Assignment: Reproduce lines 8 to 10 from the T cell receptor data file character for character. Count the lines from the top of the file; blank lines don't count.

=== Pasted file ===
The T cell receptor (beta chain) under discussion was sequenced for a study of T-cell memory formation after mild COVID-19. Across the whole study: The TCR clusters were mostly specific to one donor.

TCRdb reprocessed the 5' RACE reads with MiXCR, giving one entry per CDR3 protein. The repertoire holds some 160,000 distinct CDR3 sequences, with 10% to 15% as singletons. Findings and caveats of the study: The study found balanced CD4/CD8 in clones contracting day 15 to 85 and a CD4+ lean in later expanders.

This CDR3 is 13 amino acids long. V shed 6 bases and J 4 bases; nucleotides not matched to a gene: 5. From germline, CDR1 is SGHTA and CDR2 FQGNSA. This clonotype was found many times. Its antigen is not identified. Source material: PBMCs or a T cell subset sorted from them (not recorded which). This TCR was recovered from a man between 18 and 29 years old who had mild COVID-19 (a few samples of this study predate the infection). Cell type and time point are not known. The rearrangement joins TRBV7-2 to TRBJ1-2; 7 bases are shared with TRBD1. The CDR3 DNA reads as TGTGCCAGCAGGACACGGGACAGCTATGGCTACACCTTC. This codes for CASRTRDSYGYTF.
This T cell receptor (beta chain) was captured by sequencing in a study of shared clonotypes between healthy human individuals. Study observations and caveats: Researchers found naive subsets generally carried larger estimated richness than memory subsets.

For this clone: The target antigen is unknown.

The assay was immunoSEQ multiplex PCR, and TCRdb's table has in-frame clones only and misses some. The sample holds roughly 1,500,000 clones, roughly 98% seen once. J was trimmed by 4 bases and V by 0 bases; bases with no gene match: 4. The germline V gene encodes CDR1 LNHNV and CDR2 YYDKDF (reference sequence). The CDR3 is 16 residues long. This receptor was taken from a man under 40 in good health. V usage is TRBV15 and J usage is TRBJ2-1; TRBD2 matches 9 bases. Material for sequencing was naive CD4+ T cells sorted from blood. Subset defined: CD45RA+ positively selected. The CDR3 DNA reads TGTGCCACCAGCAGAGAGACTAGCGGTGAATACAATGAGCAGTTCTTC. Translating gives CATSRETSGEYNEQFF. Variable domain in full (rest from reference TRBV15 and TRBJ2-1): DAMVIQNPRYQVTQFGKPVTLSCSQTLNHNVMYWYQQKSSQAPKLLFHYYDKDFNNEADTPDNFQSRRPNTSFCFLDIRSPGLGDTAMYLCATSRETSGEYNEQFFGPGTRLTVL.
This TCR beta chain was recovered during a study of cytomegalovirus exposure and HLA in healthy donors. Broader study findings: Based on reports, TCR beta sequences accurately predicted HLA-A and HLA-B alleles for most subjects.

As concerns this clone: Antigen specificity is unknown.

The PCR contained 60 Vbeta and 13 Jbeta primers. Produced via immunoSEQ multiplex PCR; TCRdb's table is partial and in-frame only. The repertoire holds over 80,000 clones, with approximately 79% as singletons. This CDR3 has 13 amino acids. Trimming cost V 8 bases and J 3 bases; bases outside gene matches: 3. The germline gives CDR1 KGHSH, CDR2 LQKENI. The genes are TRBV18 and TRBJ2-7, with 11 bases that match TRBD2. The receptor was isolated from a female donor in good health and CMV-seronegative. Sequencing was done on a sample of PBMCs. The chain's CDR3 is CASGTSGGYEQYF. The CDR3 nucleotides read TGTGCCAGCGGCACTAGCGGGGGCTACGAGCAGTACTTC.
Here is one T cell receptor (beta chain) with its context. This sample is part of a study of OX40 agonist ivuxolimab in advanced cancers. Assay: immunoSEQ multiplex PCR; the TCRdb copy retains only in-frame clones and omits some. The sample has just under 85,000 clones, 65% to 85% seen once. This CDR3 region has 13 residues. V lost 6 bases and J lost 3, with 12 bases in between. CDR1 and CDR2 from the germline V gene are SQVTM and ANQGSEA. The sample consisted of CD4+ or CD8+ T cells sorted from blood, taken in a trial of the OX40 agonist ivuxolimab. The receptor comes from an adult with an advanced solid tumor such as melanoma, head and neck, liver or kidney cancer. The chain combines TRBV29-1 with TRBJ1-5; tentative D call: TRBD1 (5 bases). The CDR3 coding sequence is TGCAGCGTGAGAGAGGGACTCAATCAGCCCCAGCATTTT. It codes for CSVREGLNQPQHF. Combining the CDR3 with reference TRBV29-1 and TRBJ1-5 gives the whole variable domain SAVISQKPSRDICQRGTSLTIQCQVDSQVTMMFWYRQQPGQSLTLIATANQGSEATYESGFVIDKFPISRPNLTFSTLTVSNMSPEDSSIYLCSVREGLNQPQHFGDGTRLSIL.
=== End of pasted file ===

As concerns this clone: Antigen specificity is unknown.

The PCR contained 60 Vbeta and 13 Jbeta primers. Produced via immunoSEQ multiplex PCR; TCRdb's table is partial and in-frame only. The repertoire holds over 80,000 clones, with approximately 79% as singletons. This CDR3 has 13 amino acids. Trimming cost V 8 bases and J 3 bases; bases outside gene matches: 3. The germline gives CDR1 KGHSH, CDR2 LQKENI. The genes are TRBV18 and TRBJ2-7, with 11 bases that match TRBD2. The receptor was isolated from a female donor in good health and CMV-seronegative. Sequencing was done on a sample of PBMCs. The chain's CDR3 is CASGTSGGYEQYF. The CDR3 nucleotides read TGTGCCAGCGGCACTAGCGGGGGCTACGAGCAGTACTTC.
Here is one T cell receptor (beta chain) with its context. This sample is part of a study of OX40 agonist ivuxolimab in advanced cancers. Assay: immunoSEQ multiplex PCR; the TCRdb copy retains only in-frame clones and omits some. The sample has just under 85,000 clones, 65% to 85% seen once. This CDR3 region has 13 residues. V lost 6 bases and J lost 3, with 12 bases in between. CDR1 and CDR2 from the germline V gene are SQVTM and ANQGSEA. The sample consisted of CD4+ or CD8+ T cells sorted from blood, taken in a trial of the OX40 agonist ivuxolimab. The receptor comes from an adult with an advanced solid tumor such as melanoma, head and neck, liver or kidney cancer. The chain combines TRBV29-1 with TRBJ1-5; tentative D call: TRBD1 (5 bases). The CDR3 coding sequence is TGCAGCGTGAGAGAGGGACTCAATCAGCCCCAGCATTTT. It codes for CSVREGLNQPQHF. Combining the CDR3 with reference TRBV29-1 and TRBJ1-5 gives the whole variable domain SAVISQKPSRDICQRGTSLTIQCQVDSQVTMMFWYRQQPGQSLTLIATANQGSEATYESGFVIDKFPISRPNLTFSTLTVSNMSPEDSSIYLCSVREGLNQPQHFGDGTRLSIL.